My Fellow Country Men and Women, Greetings to all of you, as you wait for the pivotal moment in Myanmar history!  

The nation has waited for decades.  After many false dawns, my dear people, we have our first free elections. 93 parties, 5800 party candidates, 3000 independent candidates. The quest for democracy is in full flow in Myanmar today! 

I applaud the sagacity of our Leaders in their vision of democracy.  I congratulate the law enforcing officers for their efforts to make this election a success.  Fringe elements and merchants of hatred are out in the open, trying to sully the good name of our nation.  Eschewing electoral violence is a hard challenge and I am glad our Law Enforcing authorities are rising up to the challenge.

I pray for courage to the Election Commission. Its work so far has been commendable.  But the last lap needs extra vigilance.  Kindly make this election a transparent process ensuring free and fair voting of the poor and the marginalized.  Election Commission’s conduct would be watched with deep interest by the international community.  Apprehensions thrown on postal votes and embassy votes are an area of concern that I am sure the Election Commission will address with professional neutrality.  People want a peaceful Election.

Voting is a sacred right. 

Through voting people determine their future. Going to the voting booth is a pilgrimage of hope.  Let all of us, undertake this pilgrimage. Please go to the booth. Our destiny is in the ballot box. Democracy, for the people, by the people and of the people has forged great nations’ history.  Myanmar waited for this moment for ages.

Today is our date with that destiny.  Together we stand or together we fall. Ballot boxes will determine our future.  God has blessed this nation with treasures above the ground and below the ground. More than any treasures we have the best treasures of human fellowship, a rainbow nation of 135 tribes and major religions. We need peace today!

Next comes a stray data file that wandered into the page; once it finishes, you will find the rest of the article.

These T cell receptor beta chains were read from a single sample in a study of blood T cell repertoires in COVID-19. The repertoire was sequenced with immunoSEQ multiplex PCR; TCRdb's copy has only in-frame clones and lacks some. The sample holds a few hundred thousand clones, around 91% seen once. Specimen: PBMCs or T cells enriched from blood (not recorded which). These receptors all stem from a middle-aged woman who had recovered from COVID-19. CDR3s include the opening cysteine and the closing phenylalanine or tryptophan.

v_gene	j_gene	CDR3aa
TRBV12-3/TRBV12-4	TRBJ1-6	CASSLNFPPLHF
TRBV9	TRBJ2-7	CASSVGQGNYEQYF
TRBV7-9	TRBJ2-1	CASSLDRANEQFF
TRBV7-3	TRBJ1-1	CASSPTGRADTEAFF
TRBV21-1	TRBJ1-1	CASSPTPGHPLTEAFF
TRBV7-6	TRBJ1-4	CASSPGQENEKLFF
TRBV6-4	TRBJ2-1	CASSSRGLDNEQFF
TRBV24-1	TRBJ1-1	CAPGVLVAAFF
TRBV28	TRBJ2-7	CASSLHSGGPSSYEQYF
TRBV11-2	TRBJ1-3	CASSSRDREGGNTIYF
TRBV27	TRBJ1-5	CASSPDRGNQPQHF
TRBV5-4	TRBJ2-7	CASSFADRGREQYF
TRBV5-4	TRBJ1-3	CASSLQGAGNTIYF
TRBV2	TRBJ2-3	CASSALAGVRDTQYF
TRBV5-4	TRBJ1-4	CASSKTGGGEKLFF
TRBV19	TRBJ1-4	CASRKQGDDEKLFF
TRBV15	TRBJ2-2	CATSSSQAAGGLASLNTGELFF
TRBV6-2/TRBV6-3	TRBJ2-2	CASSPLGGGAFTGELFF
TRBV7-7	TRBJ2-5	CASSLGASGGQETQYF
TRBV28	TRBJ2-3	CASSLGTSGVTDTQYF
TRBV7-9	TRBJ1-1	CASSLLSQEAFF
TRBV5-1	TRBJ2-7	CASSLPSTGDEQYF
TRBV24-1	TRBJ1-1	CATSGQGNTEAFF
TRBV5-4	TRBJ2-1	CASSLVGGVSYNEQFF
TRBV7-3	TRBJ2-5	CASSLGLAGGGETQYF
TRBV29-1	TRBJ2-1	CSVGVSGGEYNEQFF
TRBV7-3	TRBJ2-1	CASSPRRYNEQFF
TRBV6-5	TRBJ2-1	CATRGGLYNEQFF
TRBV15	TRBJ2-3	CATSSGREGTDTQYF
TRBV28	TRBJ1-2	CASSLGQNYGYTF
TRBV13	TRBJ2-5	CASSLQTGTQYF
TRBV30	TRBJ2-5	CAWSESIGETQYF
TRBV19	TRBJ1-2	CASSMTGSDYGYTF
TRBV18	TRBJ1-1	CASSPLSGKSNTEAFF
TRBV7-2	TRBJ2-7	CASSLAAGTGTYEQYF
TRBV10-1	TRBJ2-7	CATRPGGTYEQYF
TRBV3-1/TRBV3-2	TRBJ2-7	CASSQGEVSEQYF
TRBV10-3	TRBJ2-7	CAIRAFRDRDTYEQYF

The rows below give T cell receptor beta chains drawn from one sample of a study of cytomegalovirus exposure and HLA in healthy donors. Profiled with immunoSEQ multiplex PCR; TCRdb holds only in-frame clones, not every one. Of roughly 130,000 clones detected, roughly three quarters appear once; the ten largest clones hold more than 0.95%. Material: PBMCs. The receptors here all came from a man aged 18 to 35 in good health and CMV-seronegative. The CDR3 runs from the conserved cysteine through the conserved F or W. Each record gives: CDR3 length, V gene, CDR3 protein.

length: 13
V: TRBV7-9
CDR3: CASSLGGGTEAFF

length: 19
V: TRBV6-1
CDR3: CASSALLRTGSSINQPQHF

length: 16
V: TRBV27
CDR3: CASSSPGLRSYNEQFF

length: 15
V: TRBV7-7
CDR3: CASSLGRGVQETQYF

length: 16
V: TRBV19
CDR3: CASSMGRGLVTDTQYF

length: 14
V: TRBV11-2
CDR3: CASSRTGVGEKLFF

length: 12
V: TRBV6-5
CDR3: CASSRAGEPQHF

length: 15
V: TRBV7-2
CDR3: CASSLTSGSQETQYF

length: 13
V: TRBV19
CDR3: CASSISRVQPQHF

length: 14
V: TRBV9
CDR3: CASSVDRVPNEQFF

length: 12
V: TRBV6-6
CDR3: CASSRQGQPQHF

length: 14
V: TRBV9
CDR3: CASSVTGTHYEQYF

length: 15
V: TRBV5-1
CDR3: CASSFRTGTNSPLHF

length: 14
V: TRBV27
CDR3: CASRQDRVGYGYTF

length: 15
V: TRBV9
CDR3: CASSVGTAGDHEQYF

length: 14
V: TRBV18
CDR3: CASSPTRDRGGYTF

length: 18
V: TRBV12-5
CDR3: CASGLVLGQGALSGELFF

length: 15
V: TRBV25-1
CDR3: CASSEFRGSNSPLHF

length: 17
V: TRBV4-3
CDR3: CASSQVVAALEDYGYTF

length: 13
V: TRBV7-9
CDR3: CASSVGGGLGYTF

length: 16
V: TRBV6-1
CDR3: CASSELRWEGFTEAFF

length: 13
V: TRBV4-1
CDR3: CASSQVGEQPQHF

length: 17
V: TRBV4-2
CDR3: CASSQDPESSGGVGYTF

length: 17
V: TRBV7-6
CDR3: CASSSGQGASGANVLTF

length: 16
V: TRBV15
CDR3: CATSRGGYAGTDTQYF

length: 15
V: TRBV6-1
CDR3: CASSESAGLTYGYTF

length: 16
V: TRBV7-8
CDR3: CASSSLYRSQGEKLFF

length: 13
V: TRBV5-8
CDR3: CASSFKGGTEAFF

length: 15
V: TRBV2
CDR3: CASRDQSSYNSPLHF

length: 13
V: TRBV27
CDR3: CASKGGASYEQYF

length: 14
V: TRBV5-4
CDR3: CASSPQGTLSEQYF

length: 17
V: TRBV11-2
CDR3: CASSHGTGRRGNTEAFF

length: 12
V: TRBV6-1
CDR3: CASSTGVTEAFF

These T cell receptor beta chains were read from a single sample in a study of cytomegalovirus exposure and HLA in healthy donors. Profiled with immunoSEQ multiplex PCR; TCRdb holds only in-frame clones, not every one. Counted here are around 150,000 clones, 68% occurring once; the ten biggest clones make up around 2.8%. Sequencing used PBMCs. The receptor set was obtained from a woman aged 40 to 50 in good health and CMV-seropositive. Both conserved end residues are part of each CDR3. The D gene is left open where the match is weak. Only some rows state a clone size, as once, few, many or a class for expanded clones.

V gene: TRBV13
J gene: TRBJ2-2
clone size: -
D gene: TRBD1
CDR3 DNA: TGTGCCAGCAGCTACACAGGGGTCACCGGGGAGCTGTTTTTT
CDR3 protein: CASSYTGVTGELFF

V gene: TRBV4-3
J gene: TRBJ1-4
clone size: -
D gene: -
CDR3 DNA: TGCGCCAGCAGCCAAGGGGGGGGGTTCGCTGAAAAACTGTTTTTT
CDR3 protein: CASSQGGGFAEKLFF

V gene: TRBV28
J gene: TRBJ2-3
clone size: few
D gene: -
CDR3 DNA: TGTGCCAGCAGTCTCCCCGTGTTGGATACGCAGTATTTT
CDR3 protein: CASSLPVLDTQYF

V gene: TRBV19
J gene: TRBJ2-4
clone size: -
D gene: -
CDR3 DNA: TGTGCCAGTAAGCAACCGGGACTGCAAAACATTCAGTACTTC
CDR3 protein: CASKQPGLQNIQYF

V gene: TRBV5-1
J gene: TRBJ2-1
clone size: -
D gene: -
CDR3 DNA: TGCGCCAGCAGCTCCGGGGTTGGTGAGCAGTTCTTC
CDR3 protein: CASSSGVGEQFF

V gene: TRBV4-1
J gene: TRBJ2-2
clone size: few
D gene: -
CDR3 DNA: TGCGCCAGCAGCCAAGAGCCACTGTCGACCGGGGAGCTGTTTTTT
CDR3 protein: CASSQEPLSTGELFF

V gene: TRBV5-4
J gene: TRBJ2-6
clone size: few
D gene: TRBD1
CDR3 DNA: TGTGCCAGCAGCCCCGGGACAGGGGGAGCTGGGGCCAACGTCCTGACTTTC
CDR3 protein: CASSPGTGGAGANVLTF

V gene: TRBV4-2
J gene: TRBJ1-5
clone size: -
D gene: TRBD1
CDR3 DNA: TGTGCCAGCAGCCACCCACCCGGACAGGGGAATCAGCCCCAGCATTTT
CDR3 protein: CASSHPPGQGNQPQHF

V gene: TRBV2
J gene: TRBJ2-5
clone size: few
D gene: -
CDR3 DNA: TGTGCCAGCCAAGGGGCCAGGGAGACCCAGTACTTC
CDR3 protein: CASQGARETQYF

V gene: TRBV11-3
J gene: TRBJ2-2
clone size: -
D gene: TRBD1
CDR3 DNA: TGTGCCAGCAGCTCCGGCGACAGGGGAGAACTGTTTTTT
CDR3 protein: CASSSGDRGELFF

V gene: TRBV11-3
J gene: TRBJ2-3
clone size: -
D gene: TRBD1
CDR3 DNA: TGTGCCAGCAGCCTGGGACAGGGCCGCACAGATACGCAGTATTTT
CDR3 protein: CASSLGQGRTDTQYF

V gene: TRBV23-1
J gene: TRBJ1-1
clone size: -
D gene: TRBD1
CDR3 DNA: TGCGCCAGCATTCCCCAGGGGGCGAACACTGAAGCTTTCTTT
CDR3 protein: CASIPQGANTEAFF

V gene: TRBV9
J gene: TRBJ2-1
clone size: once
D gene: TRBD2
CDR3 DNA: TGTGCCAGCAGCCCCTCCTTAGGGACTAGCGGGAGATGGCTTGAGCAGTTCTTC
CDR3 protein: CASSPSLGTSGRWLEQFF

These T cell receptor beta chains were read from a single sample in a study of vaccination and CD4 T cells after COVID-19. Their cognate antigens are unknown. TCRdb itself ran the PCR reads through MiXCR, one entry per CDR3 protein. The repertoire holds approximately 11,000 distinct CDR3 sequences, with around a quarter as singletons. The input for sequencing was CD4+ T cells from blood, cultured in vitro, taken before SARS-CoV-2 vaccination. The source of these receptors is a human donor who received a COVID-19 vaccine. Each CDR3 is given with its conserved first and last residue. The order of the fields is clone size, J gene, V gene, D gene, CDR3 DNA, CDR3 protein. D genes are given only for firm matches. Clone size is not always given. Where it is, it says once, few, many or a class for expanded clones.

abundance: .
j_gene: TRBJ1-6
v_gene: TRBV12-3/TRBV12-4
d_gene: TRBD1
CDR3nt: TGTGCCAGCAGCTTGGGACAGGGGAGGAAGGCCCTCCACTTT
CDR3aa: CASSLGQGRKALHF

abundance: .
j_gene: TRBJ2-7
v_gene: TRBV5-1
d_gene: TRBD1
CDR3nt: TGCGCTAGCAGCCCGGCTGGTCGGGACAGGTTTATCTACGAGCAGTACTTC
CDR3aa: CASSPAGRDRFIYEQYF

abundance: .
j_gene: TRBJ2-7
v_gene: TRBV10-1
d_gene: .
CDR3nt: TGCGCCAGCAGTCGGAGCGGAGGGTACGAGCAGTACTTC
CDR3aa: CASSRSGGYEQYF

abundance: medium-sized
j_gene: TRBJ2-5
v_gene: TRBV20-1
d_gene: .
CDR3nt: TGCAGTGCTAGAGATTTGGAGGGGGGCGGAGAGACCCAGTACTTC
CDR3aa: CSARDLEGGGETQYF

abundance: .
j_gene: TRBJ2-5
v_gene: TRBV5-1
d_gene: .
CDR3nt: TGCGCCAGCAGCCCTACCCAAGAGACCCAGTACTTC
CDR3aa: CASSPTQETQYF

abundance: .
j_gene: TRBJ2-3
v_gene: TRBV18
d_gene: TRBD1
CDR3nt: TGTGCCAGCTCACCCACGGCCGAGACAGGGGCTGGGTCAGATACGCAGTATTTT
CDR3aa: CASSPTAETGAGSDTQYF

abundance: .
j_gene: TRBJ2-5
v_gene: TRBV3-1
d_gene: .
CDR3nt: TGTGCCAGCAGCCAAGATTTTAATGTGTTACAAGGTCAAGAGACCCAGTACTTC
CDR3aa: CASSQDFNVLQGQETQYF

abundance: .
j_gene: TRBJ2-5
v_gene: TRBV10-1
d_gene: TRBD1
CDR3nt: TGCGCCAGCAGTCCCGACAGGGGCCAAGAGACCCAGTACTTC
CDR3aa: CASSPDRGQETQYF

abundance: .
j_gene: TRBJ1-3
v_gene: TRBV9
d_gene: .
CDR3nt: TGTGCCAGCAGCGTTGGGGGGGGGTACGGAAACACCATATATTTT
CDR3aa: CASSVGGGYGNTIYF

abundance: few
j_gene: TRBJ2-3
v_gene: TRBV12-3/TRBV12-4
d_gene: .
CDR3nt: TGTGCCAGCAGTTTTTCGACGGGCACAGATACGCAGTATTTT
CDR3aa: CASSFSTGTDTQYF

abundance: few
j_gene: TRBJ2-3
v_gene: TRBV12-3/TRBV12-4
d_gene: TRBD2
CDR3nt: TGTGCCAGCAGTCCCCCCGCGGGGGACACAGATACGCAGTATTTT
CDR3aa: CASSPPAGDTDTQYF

A fair election will bring peace and prosperity to this nation; to all of us.  This pristine land in history can regain its historic glory.  And to fulfill that great dream, let my country men and women, vote without fear or favour.  

God bless this great nation!

Children of Christian Couple Burned to Death in Pakistan 1 Year Ago Are ‘Happy and Safe’

NGO caring for children of Shama and Shahzad Masih, seeking justice

It was alreaday a year ago that a Christian couple and their unborn baby was burned alive in Pakistan by a group of Muslim extremists that accused them of blasphemy.

On Nov. 4, 2014, Shama and Shahzad Masih and their child were burned to death in a brick kiln in Punjab province.

Today, according to the Fides news agency, their older children are being cared for by the Cecil Chaudhry & Iris Foundation, an NGO which promotes projects for the most marginalized groups in Pakistan.

The president of the foundation, Michelle Chaudhry, told Fides: “Shama and Shahzad are in our hearts; two innocent lives lost due to extreme bigotry in our society. The fanatics not only burned two precious lives in the furnace; they burned humanity, they burned the principles of Islam, and burned Jinnah’s Pakistan and no monetary compensation can make up for such an extreme act of violence.”

The Foundation calls for justice for Shama and Shehzad, expressing the hope that the perpetrators of the murder are brought to justice.

The Cecil Chaudhry & Iris Foundation has taken on the responsibility to ensure education to the three older children of the couple: “We wanted to bring a change for the better in the lives of these children. Today it gives us great pleasure to see these children happy, safe and engaged in school activities.”